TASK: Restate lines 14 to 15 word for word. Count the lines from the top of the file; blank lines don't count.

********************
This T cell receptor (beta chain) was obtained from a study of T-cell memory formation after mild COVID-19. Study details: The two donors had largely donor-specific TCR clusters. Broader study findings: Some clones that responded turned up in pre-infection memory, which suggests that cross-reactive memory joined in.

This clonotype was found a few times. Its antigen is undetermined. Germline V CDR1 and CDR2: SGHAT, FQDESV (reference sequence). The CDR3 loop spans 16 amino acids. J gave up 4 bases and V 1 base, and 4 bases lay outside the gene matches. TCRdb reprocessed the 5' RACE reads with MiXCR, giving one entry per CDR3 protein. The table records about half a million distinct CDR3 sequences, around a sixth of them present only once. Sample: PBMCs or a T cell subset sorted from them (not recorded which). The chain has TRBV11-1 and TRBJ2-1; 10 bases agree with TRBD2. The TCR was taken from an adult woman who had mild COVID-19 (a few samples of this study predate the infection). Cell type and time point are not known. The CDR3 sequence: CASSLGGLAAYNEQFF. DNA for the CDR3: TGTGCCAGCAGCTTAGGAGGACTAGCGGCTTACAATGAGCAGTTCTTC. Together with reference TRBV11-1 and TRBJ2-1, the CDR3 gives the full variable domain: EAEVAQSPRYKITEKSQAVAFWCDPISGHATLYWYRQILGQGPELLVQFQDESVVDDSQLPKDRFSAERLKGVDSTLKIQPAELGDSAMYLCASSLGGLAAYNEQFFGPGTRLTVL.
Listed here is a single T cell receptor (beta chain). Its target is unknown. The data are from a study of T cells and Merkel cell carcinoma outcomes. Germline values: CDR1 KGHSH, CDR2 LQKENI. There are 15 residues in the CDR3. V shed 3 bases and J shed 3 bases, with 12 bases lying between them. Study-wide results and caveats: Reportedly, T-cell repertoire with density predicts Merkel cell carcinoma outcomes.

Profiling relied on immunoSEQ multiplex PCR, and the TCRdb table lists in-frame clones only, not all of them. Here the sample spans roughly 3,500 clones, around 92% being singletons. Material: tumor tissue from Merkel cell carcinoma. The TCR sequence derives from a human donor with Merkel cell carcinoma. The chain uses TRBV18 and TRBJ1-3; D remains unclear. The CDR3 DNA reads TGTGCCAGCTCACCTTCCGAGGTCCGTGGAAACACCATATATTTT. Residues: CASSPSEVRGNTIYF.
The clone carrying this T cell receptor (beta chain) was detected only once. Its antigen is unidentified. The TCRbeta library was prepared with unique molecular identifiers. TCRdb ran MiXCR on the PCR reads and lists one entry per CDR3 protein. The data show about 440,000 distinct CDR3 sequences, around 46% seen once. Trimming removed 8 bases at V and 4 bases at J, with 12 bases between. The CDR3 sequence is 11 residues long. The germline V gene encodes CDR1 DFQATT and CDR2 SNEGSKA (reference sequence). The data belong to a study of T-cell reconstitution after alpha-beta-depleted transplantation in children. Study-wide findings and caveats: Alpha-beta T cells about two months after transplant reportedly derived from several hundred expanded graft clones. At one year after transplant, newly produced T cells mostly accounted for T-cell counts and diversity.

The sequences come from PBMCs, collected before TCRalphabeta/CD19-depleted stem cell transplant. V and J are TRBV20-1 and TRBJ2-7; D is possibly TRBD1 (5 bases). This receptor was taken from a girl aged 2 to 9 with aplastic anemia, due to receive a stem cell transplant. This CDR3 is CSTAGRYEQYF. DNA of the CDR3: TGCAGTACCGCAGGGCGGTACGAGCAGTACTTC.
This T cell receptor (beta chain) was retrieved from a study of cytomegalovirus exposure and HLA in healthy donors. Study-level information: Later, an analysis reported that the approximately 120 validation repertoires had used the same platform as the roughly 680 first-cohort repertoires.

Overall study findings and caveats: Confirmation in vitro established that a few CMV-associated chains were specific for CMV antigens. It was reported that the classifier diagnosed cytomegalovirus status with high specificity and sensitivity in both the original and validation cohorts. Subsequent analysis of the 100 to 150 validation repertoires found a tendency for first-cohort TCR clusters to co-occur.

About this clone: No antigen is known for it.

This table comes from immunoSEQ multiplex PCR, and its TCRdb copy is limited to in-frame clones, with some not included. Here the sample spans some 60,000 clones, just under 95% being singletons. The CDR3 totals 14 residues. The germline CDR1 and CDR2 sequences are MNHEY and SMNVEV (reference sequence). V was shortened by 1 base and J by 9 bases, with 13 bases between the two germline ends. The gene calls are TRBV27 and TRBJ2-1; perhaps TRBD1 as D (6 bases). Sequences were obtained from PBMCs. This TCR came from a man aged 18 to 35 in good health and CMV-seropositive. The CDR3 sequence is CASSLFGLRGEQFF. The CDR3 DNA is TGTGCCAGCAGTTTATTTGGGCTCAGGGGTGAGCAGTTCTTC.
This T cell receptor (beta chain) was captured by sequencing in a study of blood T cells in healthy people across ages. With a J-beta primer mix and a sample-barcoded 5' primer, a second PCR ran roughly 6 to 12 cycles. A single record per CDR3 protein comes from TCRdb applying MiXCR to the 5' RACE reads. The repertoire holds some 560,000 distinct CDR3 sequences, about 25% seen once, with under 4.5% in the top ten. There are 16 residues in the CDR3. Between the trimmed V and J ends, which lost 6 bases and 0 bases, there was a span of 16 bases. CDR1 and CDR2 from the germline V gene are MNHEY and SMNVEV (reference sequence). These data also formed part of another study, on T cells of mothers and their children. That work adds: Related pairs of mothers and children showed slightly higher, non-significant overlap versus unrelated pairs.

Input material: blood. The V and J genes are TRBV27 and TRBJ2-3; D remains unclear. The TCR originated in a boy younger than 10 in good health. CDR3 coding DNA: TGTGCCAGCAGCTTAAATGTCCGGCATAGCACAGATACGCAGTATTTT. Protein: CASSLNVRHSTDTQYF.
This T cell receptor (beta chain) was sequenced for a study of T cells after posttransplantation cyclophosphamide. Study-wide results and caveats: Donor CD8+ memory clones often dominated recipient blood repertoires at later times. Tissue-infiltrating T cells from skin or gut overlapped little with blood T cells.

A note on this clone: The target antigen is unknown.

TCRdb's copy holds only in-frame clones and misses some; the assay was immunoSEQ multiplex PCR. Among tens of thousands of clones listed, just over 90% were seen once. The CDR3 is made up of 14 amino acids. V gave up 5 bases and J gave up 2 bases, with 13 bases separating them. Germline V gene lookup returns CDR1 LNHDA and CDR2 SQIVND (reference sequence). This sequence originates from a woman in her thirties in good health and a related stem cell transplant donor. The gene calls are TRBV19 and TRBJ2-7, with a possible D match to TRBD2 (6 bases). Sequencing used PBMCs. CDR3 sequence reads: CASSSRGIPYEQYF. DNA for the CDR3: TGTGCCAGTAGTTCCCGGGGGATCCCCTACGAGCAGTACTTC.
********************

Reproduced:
A note on this clone: The target antigen is unknown.

TCRdb's copy holds only in-frame clones and misses some; the assay was immunoSEQ multiplex PCR. Among tens of thousands of clones listed, just over 90% were seen once. The CDR3 is made up of 14 amino acids. V gave up 5 bases and J gave up 2 bases, with 13 bases separating them. Germline V gene lookup returns CDR1 LNHDA and CDR2 SQIVND (reference sequence). This sequence originates from a woman in her thirties in good health and a related stem cell transplant donor. The gene calls are TRBV19 and TRBJ2-7, with a possible D match to TRBD2 (6 bases). Sequencing used PBMCs. CDR3 sequence reads: CASSSRGIPYEQYF. DNA for the CDR3: TGTGCCAGTAGTTCCCGGGGGATCCCCTACGAGCAGTACTTC.